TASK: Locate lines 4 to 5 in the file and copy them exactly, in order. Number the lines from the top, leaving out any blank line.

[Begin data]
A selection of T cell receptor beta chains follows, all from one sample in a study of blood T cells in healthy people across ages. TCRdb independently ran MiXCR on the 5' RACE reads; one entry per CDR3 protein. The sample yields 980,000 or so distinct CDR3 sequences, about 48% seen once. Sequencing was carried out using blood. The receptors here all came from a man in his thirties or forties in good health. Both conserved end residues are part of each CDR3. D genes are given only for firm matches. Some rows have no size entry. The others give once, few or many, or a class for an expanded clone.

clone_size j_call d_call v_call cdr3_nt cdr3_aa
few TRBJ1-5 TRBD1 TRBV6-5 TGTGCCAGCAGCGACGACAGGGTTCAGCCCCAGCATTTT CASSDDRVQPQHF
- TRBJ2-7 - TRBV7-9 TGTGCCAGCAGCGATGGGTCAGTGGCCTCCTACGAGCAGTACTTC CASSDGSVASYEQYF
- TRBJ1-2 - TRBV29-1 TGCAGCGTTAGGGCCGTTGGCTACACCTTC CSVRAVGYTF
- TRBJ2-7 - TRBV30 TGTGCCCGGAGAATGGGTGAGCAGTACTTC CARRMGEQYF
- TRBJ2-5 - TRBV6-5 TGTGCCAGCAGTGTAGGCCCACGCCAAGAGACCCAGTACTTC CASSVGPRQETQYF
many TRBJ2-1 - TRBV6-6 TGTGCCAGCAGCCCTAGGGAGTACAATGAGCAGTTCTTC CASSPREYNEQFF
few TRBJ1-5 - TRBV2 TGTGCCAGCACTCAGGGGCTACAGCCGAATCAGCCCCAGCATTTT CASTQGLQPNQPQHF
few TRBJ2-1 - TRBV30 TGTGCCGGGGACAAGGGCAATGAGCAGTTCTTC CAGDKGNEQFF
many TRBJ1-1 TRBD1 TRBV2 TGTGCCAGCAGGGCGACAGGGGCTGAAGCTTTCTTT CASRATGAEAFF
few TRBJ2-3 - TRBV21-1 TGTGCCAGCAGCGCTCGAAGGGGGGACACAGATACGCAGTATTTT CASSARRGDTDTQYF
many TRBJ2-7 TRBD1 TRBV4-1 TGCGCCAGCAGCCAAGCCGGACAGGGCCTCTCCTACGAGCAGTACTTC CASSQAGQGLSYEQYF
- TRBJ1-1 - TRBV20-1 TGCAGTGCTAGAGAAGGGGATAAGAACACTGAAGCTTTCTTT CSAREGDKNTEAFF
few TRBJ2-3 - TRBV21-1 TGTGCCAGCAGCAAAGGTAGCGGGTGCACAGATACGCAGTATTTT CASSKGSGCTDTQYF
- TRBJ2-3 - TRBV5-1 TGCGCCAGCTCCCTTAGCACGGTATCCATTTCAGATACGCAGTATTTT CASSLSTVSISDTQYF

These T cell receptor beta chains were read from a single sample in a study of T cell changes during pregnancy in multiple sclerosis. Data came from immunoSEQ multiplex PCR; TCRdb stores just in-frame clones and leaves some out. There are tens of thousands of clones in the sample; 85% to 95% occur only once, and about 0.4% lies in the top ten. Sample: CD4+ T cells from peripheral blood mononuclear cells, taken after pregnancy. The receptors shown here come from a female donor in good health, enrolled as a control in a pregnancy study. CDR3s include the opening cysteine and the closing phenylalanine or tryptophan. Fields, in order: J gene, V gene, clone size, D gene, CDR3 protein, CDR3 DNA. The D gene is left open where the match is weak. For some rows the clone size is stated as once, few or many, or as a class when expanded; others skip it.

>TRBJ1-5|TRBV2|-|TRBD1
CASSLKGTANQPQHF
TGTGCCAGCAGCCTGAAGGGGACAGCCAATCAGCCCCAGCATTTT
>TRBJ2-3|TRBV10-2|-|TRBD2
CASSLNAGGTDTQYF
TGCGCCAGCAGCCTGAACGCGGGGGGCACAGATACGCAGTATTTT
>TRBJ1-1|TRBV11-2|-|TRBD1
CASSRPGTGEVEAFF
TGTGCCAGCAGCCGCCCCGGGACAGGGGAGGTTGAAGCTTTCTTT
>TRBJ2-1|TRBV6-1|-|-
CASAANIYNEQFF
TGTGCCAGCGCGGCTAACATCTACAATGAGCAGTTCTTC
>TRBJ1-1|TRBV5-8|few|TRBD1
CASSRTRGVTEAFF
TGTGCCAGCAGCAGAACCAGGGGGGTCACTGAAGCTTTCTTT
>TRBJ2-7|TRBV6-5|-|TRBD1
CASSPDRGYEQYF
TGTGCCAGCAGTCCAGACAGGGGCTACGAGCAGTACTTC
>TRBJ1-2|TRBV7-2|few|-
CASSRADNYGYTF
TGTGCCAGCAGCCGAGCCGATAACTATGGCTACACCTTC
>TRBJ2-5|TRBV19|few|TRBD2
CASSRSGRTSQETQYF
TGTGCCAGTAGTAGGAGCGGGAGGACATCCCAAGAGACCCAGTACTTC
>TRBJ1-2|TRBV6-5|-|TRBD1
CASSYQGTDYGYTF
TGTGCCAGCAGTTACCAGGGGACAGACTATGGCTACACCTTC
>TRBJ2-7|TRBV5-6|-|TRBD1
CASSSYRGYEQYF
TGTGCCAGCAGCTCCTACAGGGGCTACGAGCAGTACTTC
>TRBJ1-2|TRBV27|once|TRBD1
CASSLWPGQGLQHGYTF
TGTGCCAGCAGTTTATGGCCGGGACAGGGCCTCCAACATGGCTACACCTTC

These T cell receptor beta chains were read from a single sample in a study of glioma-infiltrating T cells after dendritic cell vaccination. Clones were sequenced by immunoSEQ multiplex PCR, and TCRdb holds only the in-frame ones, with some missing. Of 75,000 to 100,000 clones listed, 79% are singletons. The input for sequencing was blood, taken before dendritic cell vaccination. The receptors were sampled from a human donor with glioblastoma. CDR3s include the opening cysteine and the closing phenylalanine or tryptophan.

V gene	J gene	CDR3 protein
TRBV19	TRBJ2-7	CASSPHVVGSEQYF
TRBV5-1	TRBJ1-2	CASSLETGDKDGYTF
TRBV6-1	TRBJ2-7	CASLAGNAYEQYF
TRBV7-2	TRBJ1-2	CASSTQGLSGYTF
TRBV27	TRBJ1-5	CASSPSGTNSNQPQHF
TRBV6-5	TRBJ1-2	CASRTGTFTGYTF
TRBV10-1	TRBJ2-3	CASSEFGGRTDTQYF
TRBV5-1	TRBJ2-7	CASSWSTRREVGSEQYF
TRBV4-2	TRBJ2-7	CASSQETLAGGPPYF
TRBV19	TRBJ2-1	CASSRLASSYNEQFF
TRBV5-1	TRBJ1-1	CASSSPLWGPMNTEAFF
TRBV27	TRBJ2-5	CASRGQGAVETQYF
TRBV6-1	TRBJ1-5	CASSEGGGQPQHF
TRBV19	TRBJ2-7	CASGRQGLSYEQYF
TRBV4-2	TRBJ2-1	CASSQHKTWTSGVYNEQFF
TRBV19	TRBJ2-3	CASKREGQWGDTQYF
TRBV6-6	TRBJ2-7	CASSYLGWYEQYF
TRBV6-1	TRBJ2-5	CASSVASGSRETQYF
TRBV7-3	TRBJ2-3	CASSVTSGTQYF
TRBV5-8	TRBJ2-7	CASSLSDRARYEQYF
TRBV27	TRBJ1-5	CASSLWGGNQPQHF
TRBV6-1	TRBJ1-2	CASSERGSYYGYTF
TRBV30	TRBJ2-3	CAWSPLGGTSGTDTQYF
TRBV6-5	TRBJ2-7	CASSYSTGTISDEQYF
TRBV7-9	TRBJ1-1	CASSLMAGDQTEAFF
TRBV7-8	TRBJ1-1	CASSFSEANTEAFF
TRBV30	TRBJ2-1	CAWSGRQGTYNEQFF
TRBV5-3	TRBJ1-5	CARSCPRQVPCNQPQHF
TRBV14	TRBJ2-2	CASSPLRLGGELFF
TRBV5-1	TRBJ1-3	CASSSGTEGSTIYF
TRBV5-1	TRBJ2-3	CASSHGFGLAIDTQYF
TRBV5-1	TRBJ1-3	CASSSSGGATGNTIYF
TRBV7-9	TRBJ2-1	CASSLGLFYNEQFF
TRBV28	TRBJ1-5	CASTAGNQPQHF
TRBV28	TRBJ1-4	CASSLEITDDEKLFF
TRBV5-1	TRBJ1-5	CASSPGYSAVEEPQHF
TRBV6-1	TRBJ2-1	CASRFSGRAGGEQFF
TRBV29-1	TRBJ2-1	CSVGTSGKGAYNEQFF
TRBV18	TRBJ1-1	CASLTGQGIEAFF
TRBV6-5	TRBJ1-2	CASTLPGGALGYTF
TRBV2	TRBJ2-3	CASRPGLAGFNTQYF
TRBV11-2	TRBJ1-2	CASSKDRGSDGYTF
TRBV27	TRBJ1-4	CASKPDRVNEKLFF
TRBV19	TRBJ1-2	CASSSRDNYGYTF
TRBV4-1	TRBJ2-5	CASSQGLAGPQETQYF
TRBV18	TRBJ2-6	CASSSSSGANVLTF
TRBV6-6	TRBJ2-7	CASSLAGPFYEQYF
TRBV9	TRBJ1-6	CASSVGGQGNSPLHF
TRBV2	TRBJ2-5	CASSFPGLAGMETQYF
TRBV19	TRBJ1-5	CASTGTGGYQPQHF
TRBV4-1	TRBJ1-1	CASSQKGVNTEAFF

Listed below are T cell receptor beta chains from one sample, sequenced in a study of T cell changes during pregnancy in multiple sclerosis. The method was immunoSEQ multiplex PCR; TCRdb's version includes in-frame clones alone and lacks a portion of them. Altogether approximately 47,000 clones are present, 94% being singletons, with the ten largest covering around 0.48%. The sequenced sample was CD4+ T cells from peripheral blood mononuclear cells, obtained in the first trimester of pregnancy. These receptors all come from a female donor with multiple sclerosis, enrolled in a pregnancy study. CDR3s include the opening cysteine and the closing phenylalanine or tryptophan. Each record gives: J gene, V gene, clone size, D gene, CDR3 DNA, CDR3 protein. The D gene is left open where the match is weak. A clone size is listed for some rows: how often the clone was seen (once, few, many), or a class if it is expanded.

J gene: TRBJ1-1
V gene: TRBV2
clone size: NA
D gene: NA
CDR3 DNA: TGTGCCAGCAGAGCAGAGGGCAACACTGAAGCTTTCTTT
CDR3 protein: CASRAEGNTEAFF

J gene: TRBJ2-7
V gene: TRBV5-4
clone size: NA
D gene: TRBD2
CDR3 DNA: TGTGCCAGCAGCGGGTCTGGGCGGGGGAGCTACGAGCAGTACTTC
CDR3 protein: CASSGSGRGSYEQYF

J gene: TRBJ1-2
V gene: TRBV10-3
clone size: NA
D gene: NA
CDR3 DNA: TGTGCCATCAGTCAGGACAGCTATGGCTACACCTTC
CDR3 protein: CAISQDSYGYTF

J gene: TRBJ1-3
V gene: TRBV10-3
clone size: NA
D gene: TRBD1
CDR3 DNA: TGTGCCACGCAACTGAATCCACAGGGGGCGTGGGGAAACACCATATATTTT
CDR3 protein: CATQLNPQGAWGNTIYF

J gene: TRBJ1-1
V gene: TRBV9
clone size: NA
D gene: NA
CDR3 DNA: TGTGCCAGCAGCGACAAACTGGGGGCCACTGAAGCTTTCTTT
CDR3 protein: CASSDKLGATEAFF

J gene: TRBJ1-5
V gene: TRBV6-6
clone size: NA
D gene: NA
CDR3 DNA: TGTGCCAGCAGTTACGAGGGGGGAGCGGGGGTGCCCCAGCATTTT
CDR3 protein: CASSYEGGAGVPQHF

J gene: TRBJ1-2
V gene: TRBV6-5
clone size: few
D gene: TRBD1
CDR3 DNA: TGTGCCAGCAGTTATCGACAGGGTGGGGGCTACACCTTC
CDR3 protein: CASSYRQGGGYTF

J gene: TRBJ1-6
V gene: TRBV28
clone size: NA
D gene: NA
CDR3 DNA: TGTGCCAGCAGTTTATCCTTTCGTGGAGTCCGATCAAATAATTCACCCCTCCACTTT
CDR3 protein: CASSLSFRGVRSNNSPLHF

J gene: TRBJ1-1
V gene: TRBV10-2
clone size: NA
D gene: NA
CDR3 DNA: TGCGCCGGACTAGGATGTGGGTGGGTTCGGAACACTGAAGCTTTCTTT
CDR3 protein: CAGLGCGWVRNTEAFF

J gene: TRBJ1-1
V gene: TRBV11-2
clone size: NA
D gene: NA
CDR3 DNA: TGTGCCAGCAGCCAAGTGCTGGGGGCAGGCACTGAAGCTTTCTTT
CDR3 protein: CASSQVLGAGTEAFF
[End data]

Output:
- TRBJ2-7 - TRBV7-9 TGTGCCAGCAGCGATGGGTCAGTGGCCTCCTACGAGCAGTACTTC CASSDGSVASYEQYF
- TRBJ1-2 - TRBV29-1 TGCAGCGTTAGGGCCGTTGGCTACACCTTC CSVRAVGYTF